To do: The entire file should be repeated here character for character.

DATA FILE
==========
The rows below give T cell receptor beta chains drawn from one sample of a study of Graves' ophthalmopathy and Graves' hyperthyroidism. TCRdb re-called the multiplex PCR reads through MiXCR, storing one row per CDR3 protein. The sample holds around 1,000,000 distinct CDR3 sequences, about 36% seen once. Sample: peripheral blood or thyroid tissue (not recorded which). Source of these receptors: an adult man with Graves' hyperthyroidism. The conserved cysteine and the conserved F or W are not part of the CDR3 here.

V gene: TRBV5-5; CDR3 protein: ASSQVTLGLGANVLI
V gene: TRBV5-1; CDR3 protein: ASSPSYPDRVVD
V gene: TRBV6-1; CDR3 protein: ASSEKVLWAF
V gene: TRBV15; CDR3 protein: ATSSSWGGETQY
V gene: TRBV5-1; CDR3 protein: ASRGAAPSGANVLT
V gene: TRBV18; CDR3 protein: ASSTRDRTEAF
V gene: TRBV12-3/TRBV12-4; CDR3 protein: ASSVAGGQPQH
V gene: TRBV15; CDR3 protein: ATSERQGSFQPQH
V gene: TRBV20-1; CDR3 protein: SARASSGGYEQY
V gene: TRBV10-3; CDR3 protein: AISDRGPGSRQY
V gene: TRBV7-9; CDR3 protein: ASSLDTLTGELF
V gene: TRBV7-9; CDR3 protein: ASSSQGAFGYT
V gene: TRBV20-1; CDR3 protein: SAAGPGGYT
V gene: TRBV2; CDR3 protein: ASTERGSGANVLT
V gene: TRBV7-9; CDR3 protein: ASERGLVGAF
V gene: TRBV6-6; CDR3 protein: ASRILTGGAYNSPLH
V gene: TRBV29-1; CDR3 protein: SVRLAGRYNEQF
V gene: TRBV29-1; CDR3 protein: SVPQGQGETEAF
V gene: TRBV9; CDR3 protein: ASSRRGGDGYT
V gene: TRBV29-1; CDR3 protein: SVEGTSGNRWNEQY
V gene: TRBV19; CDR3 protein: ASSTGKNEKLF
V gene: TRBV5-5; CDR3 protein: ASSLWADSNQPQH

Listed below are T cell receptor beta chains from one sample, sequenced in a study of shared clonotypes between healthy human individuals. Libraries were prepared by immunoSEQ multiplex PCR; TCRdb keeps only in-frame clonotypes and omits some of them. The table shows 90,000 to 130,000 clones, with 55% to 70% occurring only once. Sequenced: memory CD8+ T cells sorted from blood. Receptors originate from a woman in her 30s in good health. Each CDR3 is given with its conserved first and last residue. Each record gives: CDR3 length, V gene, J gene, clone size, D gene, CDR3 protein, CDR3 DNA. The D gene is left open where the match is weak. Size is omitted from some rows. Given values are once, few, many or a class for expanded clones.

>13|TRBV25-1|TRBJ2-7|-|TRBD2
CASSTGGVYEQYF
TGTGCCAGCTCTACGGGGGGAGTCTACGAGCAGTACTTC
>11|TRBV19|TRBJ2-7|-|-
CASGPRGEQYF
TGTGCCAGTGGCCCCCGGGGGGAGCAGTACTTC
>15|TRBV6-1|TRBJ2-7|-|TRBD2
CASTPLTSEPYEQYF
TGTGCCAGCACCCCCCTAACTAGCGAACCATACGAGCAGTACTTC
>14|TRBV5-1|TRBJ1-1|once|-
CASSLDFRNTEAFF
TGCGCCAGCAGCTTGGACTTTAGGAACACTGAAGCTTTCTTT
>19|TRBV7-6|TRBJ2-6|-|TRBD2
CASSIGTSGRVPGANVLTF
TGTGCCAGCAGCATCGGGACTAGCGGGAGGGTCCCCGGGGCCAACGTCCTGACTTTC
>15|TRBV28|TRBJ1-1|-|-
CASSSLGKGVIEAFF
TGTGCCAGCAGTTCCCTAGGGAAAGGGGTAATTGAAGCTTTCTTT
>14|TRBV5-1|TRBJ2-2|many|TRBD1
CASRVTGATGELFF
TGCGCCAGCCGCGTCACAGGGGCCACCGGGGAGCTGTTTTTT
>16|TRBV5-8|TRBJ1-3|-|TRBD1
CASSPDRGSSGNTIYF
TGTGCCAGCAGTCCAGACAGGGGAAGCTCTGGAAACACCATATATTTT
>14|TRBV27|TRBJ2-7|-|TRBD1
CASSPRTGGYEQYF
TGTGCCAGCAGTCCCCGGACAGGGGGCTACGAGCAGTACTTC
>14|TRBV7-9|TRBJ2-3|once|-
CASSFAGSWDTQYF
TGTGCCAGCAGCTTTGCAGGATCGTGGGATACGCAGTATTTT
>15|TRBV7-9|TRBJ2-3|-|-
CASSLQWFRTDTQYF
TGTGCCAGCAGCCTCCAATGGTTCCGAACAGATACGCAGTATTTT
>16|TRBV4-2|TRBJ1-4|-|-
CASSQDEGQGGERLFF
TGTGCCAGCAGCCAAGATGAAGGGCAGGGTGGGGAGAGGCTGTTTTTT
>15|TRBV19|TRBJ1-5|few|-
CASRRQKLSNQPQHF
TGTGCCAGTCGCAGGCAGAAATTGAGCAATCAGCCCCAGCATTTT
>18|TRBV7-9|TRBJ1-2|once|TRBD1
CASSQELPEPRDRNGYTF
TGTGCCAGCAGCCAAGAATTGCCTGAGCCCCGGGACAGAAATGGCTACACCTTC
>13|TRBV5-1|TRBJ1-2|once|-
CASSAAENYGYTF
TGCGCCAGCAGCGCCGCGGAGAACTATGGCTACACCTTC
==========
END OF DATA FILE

The rows below give T cell receptor beta chains drawn from one sample of a study of Graves' ophthalmopathy and Graves' hyperthyroidism. TCRdb re-called the multiplex PCR reads through MiXCR, storing one row per CDR3 protein. The sample holds around 1,000,000 distinct CDR3 sequences, about 36% seen once. Sample: peripheral blood or thyroid tissue (not recorded which). Source of these receptors: an adult man with Graves' hyperthyroidism. The conserved cysteine and the conserved F or W are not part of the CDR3 here.

V gene: TRBV5-5; CDR3 protein: ASSQVTLGLGANVLI
V gene: TRBV5-1; CDR3 protein: ASSPSYPDRVVD
V gene: TRBV6-1; CDR3 protein: ASSEKVLWAF
V gene: TRBV15; CDR3 protein: ATSSSWGGETQY
V gene: TRBV5-1; CDR3 protein: ASRGAAPSGANVLT
V gene: TRBV18; CDR3 protein: ASSTRDRTEAF
V gene: TRBV12-3/TRBV12-4; CDR3 protein: ASSVAGGQPQH
V gene: TRBV15; CDR3 protein: ATSERQGSFQPQH
V gene: TRBV20-1; CDR3 protein: SARASSGGYEQY
V gene: TRBV10-3; CDR3 protein: AISDRGPGSRQY
V gene: TRBV7-9; CDR3 protein: ASSLDTLTGELF
V gene: TRBV7-9; CDR3 protein: ASSSQGAFGYT
V gene: TRBV20-1; CDR3 protein: SAAGPGGYT
V gene: TRBV2; CDR3 protein: ASTERGSGANVLT
V gene: TRBV7-9; CDR3 protein: ASERGLVGAF
V gene: TRBV6-6; CDR3 protein: ASRILTGGAYNSPLH
V gene: TRBV29-1; CDR3 protein: SVRLAGRYNEQF
V gene: TRBV29-1; CDR3 protein: SVPQGQGETEAF
V gene: TRBV9; CDR3 protein: ASSRRGGDGYT
V gene: TRBV29-1; CDR3 protein: SVEGTSGNRWNEQY
V gene: TRBV19; CDR3 protein: ASSTGKNEKLF
V gene: TRBV5-5; CDR3 protein: ASSLWADSNQPQH

Listed below are T cell receptor beta chains from one sample, sequenced in a study of shared clonotypes between healthy human individuals. Libraries were prepared by immunoSEQ multiplex PCR; TCRdb keeps only in-frame clonotypes and omits some of them. The table shows 90,000 to 130,000 clones, with 55% to 70% occurring only once. Sequenced: memory CD8+ T cells sorted from blood. Receptors originate from a woman in her 30s in good health. Each CDR3 is given with its conserved first and last residue. Each record gives: CDR3 length, V gene, J gene, clone size, D gene, CDR3 protein, CDR3 DNA. The D gene is left open where the match is weak. Size is omitted from some rows. Given values are once, few, many or a class for expanded clones.

>13|TRBV25-1|TRBJ2-7|-|TRBD2
CASSTGGVYEQYF
TGTGCCAGCTCTACGGGGGGAGTCTACGAGCAGTACTTC
>11|TRBV19|TRBJ2-7|-|-
CASGPRGEQYF
TGTGCCAGTGGCCCCCGGGGGGAGCAGTACTTC
>15|TRBV6-1|TRBJ2-7|-|TRBD2
CASTPLTSEPYEQYF
TGTGCCAGCACCCCCCTAACTAGCGAACCATACGAGCAGTACTTC
>14|TRBV5-1|TRBJ1-1|once|-
CASSLDFRNTEAFF
TGCGCCAGCAGCTTGGACTTTAGGAACACTGAAGCTTTCTTT
>19|TRBV7-6|TRBJ2-6|-|TRBD2
CASSIGTSGRVPGANVLTF
TGTGCCAGCAGCATCGGGACTAGCGGGAGGGTCCCCGGGGCCAACGTCCTGACTTTC
>15|TRBV28|TRBJ1-1|-|-
CASSSLGKGVIEAFF
TGTGCCAGCAGTTCCCTAGGGAAAGGGGTAATTGAAGCTTTCTTT
>14|TRBV5-1|TRBJ2-2|many|TRBD1
CASRVTGATGELFF
TGCGCCAGCCGCGTCACAGGGGCCACCGGGGAGCTGTTTTTT
>16|TRBV5-8|TRBJ1-3|-|TRBD1
CASSPDRGSSGNTIYF
TGTGCCAGCAGTCCAGACAGGGGAAGCTCTGGAAACACCATATATTTT
>14|TRBV27|TRBJ2-7|-|TRBD1
CASSPRTGGYEQYF
TGTGCCAGCAGTCCCCGGACAGGGGGCTACGAGCAGTACTTC
>14|TRBV7-9|TRBJ2-3|once|-
CASSFAGSWDTQYF
TGTGCCAGCAGCTTTGCAGGATCGTGGGATACGCAGTATTTT
>15|TRBV7-9|TRBJ2-3|-|-
CASSLQWFRTDTQYF
TGTGCCAGCAGCCTCCAATGGTTCCGAACAGATACGCAGTATTTT
>16|TRBV4-2|TRBJ1-4|-|-
CASSQDEGQGGERLFF
TGTGCCAGCAGCCAAGATGAAGGGCAGGGTGGGGAGAGGCTGTTTTTT
>15|TRBV19|TRBJ1-5|few|-
CASRRQKLSNQPQHF
TGTGCCAGTCGCAGGCAGAAATTGAGCAATCAGCCCCAGCATTTT
>18|TRBV7-9|TRBJ1-2|once|TRBD1
CASSQELPEPRDRNGYTF
TGTGCCAGCAGCCAAGAATTGCCTGAGCCCCGGGACAGAAATGGCTACACCTTC
>13|TRBV5-1|TRBJ1-2|once|-
CASSAAENYGYTF
TGCGCCAGCAGCGCCGCGGAGAACTATGGCTACACCTTC